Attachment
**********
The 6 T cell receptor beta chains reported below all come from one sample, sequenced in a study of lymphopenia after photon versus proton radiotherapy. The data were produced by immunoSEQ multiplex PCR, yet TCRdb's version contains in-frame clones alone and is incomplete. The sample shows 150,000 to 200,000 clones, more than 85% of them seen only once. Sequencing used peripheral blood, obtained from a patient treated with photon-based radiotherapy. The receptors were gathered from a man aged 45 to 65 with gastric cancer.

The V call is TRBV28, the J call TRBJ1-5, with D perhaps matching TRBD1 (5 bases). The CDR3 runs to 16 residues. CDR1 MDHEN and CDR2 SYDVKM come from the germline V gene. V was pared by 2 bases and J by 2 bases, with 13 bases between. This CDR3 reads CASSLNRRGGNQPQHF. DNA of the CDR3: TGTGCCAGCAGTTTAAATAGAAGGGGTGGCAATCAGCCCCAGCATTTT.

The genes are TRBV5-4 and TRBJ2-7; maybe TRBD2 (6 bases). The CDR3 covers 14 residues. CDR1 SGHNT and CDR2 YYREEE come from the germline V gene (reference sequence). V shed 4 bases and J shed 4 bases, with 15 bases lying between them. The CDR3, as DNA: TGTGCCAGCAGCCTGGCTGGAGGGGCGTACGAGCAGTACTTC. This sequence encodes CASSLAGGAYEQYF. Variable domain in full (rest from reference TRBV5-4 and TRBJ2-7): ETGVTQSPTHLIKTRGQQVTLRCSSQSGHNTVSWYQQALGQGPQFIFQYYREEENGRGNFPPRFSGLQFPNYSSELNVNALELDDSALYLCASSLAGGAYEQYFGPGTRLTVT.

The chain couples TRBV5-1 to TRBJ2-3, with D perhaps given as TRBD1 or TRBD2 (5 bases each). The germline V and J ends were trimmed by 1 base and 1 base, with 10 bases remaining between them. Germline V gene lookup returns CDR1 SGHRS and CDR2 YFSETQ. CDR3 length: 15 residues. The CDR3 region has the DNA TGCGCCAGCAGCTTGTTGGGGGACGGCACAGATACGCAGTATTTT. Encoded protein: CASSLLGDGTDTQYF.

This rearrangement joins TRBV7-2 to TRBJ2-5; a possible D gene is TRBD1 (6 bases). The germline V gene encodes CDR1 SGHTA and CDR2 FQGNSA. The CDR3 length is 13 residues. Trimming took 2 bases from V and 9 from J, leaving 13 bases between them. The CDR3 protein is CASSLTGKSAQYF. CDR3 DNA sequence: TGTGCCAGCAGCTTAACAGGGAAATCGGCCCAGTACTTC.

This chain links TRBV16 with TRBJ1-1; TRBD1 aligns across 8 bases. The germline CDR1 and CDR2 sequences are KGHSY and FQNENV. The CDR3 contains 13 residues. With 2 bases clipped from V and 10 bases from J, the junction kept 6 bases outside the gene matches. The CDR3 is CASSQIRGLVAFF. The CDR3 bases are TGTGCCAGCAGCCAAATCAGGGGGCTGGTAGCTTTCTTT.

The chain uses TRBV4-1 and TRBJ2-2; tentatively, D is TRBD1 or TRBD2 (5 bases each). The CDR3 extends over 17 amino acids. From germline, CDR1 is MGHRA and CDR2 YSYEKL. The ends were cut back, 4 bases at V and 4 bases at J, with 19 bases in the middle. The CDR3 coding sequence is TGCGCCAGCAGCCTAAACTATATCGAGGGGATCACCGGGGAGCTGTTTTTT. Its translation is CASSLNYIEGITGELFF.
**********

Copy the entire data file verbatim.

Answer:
The 6 T cell receptor beta chains reported below all come from one sample, sequenced in a study of lymphopenia after photon versus proton radiotherapy. The data were produced by immunoSEQ multiplex PCR, yet TCRdb's version contains in-frame clones alone and is incomplete. The sample shows 150,000 to 200,000 clones, more than 85% of them seen only once. Sequencing used peripheral blood, obtained from a patient treated with photon-based radiotherapy. The receptors were gathered from a man aged 45 to 65 with gastric cancer.

The V call is TRBV28, the J call TRBJ1-5, with D perhaps matching TRBD1 (5 bases). The CDR3 runs to 16 residues. CDR1 MDHEN and CDR2 SYDVKM come from the germline V gene. V was pared by 2 bases and J by 2 bases, with 13 bases between. This CDR3 reads CASSLNRRGGNQPQHF. DNA of the CDR3: TGTGCCAGCAGTTTAAATAGAAGGGGTGGCAATCAGCCCCAGCATTTT.

The genes are TRBV5-4 and TRBJ2-7; maybe TRBD2 (6 bases). The CDR3 covers 14 residues. CDR1 SGHNT and CDR2 YYREEE come from the germline V gene (reference sequence). V shed 4 bases and J shed 4 bases, with 15 bases lying between them. The CDR3, as DNA: TGTGCCAGCAGCCTGGCTGGAGGGGCGTACGAGCAGTACTTC. This sequence encodes CASSLAGGAYEQYF. Variable domain in full (rest from reference TRBV5-4 and TRBJ2-7): ETGVTQSPTHLIKTRGQQVTLRCSSQSGHNTVSWYQQALGQGPQFIFQYYREEENGRGNFPPRFSGLQFPNYSSELNVNALELDDSALYLCASSLAGGAYEQYFGPGTRLTVT.

The chain couples TRBV5-1 to TRBJ2-3, with D perhaps given as TRBD1 or TRBD2 (5 bases each). The germline V and J ends were trimmed by 1 base and 1 base, with 10 bases remaining between them. Germline V gene lookup returns CDR1 SGHRS and CDR2 YFSETQ. CDR3 length: 15 residues. The CDR3 region has the DNA TGCGCCAGCAGCTTGTTGGGGGACGGCACAGATACGCAGTATTTT. Encoded protein: CASSLLGDGTDTQYF.

This rearrangement joins TRBV7-2 to TRBJ2-5; a possible D gene is TRBD1 (6 bases). The germline V gene encodes CDR1 SGHTA and CDR2 FQGNSA. The CDR3 length is 13 residues. Trimming took 2 bases from V and 9 from J, leaving 13 bases between them. The CDR3 protein is CASSLTGKSAQYF. CDR3 DNA sequence: TGTGCCAGCAGCTTAACAGGGAAATCGGCCCAGTACTTC.

This chain links TRBV16 with TRBJ1-1; TRBD1 aligns across 8 bases. The germline CDR1 and CDR2 sequences are KGHSY and FQNENV. The CDR3 contains 13 residues. With 2 bases clipped from V and 10 bases from J, the junction kept 6 bases outside the gene matches. The CDR3 is CASSQIRGLVAFF. The CDR3 bases are TGTGCCAGCAGCCAAATCAGGGGGCTGGTAGCTTTCTTT.

The chain uses TRBV4-1 and TRBJ2-2; tentatively, D is TRBD1 or TRBD2 (5 bases each). The CDR3 extends over 17 amino acids. From germline, CDR1 is MGHRA and CDR2 YSYEKL. The ends were cut back, 4 bases at V and 4 bases at J, with 19 bases in the middle. The CDR3 coding sequence is TGCGCCAGCAGCCTAAACTATATCGAGGGGATCACCGGGGAGCTGTTTTTT. Its translation is CASSLNYIEGITGELFF.